U.S. troops rebuild bridge for Bosnian students
December 9, 2003
KUSLAT, Bosnia and Herzegovina — Besim Mustafic was concerned that the only bridge connecting his village of Rasevo in northeastern Bosnia to the town where a dozen village children go to school was falling apart.
Mustafic drove the children to and from school every day in his van, about five miles each way. But every day there was a bit less of the bridge to cross. The wooden boards were rotting away.
That was when National Guard soldiers of the 682nd Engineers Battalion and those patrolling the area from the 2nd Battalion, 136th Infantry Regiment stepped in to help.
After doing some advance site preparation, the soldiers rebuilt the bridge in a single day. They worked from morning until after dark, when they used the headlights of the their vehicles to see.
“I just came one morning and it was finished,” Mustafic said.
The soldiers picked a weekend to do the work, when children stay at home.
“The bridge is just fantastic now,” said Maj. J.P. Moszer, commander of the engineer battalion.
Before peacekeepers came to the rescue, Mustafic, a farmer, was planning to take some money from his limited budget to buy wood from the nearby sawmill and fix the bridge with other villagers.
The construction material would have cost around $12,000 if a civilian contractor did the work, Moszer said. But using scrap and recycled material the U.S. military had on hand made the project much more affordable.
While the small bridge on the dead-end road leading to Rasevo is critical for the villagers, Stabilization Force patrols and the local Bosnian Serb military whose camp is at one end of the bridge, use it, too.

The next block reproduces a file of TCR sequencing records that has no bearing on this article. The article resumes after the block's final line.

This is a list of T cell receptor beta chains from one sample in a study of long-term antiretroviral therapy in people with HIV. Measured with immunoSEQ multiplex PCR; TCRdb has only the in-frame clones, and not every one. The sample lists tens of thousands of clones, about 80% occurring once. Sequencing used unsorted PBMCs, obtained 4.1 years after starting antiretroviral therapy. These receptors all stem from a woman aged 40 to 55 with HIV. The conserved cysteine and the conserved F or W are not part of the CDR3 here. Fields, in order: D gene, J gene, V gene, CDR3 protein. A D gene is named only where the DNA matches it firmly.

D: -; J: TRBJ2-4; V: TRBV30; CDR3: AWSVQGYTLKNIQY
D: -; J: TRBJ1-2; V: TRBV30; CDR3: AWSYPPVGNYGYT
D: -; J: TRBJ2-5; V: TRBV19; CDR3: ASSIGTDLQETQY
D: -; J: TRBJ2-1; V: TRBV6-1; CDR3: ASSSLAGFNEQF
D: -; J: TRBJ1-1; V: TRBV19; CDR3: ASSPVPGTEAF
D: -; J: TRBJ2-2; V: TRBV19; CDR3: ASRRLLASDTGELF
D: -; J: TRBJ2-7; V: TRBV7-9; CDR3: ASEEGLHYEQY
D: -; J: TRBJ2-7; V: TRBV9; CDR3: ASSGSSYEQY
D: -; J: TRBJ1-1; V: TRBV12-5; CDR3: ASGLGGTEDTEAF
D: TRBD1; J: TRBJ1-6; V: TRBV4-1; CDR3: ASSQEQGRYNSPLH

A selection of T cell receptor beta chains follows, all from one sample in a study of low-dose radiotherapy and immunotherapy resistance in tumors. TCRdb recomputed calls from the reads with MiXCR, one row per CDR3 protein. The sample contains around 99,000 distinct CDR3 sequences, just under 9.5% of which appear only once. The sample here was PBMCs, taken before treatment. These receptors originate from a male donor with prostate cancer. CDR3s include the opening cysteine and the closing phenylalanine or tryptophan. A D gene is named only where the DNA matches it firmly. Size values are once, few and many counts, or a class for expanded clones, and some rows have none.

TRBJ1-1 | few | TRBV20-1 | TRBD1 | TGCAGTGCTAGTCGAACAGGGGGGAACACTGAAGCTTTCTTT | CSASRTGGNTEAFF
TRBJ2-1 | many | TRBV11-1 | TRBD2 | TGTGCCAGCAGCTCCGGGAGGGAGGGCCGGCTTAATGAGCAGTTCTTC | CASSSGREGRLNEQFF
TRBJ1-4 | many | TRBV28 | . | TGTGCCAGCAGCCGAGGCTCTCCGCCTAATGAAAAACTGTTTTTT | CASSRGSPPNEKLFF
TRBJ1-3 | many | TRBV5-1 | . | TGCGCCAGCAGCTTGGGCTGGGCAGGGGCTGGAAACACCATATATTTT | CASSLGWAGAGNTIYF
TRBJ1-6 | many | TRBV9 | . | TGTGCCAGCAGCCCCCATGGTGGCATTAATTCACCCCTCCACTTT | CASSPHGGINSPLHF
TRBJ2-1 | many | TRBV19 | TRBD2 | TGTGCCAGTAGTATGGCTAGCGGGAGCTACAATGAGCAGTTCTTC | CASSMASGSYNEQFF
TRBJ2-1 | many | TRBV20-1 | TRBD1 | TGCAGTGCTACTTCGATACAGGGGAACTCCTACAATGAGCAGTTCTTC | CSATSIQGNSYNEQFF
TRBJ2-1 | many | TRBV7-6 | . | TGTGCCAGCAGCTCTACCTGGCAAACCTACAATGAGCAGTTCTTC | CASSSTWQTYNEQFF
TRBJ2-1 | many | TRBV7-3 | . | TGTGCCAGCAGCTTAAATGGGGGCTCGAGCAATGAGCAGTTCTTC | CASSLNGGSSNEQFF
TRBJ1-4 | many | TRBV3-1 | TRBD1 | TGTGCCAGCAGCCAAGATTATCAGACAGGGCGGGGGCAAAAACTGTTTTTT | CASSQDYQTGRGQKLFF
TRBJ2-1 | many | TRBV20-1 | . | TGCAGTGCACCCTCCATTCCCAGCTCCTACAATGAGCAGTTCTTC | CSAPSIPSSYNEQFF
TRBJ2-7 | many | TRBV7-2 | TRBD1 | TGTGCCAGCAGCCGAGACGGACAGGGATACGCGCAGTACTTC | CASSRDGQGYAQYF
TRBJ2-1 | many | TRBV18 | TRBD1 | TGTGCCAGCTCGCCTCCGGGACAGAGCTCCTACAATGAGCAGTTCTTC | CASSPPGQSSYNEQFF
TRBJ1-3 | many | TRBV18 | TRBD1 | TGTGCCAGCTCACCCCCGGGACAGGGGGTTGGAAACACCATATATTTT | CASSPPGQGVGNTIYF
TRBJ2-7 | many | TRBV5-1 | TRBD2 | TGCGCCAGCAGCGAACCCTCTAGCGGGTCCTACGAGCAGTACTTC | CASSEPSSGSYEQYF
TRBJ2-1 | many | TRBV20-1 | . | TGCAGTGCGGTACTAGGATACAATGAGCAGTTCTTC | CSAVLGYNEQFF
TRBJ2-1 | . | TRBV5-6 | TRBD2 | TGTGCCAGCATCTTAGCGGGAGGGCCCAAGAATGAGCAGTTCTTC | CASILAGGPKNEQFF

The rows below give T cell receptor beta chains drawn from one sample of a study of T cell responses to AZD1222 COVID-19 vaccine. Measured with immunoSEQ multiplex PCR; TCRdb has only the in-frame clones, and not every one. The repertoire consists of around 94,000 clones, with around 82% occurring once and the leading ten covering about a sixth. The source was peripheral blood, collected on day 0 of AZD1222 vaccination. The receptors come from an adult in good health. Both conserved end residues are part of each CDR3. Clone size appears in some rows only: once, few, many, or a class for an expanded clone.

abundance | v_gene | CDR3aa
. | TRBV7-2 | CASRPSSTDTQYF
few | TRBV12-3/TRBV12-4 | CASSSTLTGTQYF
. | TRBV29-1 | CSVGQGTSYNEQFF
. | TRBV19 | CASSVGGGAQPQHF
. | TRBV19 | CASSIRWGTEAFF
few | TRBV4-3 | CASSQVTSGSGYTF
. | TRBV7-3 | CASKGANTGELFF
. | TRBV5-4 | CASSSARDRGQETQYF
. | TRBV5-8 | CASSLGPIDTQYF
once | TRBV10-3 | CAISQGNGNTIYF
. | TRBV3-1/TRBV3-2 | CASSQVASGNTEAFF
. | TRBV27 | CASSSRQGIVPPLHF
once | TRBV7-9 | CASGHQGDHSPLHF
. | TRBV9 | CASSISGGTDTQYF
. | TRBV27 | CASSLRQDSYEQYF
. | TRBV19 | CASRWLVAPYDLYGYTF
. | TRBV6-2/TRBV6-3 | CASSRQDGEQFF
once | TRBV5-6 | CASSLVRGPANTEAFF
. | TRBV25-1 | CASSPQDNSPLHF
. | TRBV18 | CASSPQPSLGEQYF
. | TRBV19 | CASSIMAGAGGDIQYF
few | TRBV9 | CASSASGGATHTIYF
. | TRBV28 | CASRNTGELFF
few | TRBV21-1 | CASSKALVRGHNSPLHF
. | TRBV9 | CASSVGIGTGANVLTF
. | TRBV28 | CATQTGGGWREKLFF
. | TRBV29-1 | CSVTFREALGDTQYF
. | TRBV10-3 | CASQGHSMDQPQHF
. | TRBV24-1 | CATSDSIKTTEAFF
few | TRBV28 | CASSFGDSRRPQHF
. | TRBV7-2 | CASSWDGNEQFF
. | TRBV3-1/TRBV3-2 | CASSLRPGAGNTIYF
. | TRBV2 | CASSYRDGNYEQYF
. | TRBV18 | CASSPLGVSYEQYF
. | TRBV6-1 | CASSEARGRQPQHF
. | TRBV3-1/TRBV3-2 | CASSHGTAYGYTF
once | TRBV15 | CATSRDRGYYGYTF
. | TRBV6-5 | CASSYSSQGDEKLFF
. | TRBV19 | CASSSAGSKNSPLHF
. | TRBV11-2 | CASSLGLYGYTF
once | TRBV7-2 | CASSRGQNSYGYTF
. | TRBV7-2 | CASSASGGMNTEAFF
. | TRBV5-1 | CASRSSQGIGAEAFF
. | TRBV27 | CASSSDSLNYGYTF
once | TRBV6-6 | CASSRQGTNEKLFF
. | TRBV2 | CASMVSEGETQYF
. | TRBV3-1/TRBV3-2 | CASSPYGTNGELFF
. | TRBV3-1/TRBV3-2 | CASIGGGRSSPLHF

The bridge is not the first project benefiting the local population that the American engineers have taken on since arriving in September.
The troops have also completed a water project in Doboj and helped with road construction in a village near Doboj. They are working on an American library in Tuzla, and will do more bridge and road work before returning home in March.
SFOR troops have gone on many other less-traveled roads and found small bridges in poor shape.
“So many are falling apart,” said Sgt. 1st Class Kurt Freitag, the engineer in charge of the Kuslat reconstruction. “The main ones that are falling apart that we use, we’ll probably scrounge up some materials and fix them.”
Mustafic, the community leader for Rasevo village, kept thanking the soldiers for their help during a small ceremony on Friday.
He and U.S. troops cut a ribbon and had the schoolchildren walk across the bridge first.
He did show some disappointment that the local military did not take charge of the repairs.
“They (local military) have a passive relationship compared to that of the stabilization force, which is absurd in my opinion,” Mustafic said.
“It surprises me as a person, considering that we are citizens of the same country. We receive greater support from the people who come from across the ocean.”